The following article is to appear in ISBA Bulletin, Vol. 10 No. 3 (2003):

WinBUGS Development Interface (WBDev)

Dave Lunn

Imperial College School of Medicine, London, UK

Version 1.4 of WinBUGS was released in January 2003 and contains some major new features, in particular the long-awaited scripting facility, which allows the software to be run in 'batch-mode' and, also, to be called remotely from within other packages. The software can be downloaded from (currently, new registrations are coming in at a rate of around 500 per month). However, this is intended to be the last major release of WinBUGS (in its current packaged, stand-alone form) for some time. Development work is now focused instead in two main areas: (i) decoupling and documenting of core components to make them more accessible/deployable from within other software/programming environments, e.g. R [1]; and (ii) peripheral extensions such as specialized interfaces for complex models. We believe that the peripheral areas of the software's source code have now reached a point where they can be considered more or less static; that is, we do not envisage any significant changes to 'top-level' components over the coming years. Hence, we are now at a stage where we can safely allow users of the software access to those peripheral areas of code. The idea is to empower the user to facilitate and/or expedite their own research by implementing specialized labour- and/or computation-saving devices. Some of these new software components will undoubtedly be of use to other WinBUGS users working in similar areas. By encouraging new authors to share their work across the user-community we hope to foster within that community a desire to contribute to (and eventually take responsibility for) the overall evolution of the software.

The release of the WinBUGS Development Interface (WBDev) represents our first step towards establishing a community of contributors to the software. The interface is designed to allow restricted access to areas of the WinBUGS source that have been used for defining elements of the BUGS language, i.e. the various distributions and functions that are available for specifying statistical models. Hence, users may implement their own specialized functions and distributions, 'hard-wiring' them into the WinBUGS framework via compiled Pascal code. There are three main advantages to doing this: first, function evaluations associated with 'hard-wired' components can be computed much more quickly than with their BUGS-language counterparts; second, the full flexibility of a general-purpose computer language is available for specifying each new component, and so piecewise functions, for example, can be specified straightforwardly whereas their specification via the BUGS language (using the "step(.)" function) can be somewhat awkward; finally, the practice of hiding the details of complex entities within 'hard-wired' components can lead to vastly simplified WinBUGS code for the required statistical model, which reduces the likelihood of coding errors occurring and is easier both to read and to modify.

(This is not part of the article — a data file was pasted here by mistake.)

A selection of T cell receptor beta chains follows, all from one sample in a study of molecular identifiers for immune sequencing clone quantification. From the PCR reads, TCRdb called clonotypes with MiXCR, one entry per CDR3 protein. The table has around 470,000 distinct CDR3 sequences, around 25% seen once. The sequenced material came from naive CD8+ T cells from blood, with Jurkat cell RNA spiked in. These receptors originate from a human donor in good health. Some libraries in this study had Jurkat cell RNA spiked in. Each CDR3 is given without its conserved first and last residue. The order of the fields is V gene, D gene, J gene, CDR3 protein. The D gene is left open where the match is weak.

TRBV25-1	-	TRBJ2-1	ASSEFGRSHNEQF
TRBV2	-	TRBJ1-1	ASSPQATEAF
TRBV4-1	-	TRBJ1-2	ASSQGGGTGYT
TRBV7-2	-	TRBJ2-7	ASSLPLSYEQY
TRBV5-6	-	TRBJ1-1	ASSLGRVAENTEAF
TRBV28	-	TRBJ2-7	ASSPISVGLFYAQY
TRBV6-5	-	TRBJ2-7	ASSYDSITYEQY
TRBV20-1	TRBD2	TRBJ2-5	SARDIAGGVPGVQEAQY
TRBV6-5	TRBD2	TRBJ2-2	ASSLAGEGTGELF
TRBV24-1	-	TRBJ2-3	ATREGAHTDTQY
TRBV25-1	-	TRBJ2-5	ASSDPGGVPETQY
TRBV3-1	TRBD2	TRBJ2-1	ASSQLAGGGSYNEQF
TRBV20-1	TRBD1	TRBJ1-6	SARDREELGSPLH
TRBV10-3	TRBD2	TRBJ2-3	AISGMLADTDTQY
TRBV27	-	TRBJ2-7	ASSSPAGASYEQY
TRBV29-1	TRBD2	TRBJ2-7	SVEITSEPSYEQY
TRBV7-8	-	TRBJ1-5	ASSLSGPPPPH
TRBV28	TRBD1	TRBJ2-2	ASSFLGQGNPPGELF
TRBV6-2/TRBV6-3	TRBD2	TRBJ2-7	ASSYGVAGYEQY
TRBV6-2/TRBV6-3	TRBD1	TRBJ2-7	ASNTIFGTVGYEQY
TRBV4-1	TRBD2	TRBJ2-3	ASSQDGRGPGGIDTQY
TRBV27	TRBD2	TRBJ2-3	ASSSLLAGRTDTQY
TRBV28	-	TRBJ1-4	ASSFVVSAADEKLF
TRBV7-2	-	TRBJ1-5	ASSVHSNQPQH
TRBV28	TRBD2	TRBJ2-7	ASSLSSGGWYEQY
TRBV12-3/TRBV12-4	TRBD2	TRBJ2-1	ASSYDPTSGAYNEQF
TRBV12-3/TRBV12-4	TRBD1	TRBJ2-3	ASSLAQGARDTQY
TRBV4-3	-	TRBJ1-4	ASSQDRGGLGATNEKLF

As mentioned above, access to the source code is currently restricted. Most importantly, this has allowed us to hide, from the budding WinBUGS developer, much of the complex detail that is required in order to implement any new distributions or functions; thus the implementation process is, we believe, as simple as it could possibly be for the user. Also, restricted access makes the project more manageable and allows us time to gauge the amount of effort/documentation that might be required to get people writing even more ambitious extensions to the software, such as new MCMC samplers, or specialized user-interfaces for model specification and/or graphical diagnostics. Depending on the success of these initiatives, we plan, eventually, to release a full version of WinBUGS as 'open-source'.

A copy of WBDev can be obtained by following relevant links from the WinBUGS Development home-page: At the time of writing this article, the interface supports the implementation of new functions only, but the facility to incorporate new distributions into the BUGS language should be available very soon. A set of 'shared components' can also be downloaded from the above web-site; these are new distributions and functions that have been written by WinBUGS users, using WBDev, and then submitted for public release. ISBA Bulletin readers are invited to visit the WBDev web-site and have a go at writing their own WinBUGS functions and distributions -- any feedback and/or suggestions would be very welcome! (Note that the interface comes with its own step-by-step, tutorial-style documentation.) This is our first step towards opening up the WinBUGS software to the user community; the success of this venture and, ultimately, the long-term survival of the software will depend very much on the active participation of the software's users.


[1] R. Ihaka and R. Gentleman. R: A language for data analysis and graphics. Journal of Computational and Graphical Statistics, 5:299--314, 1996.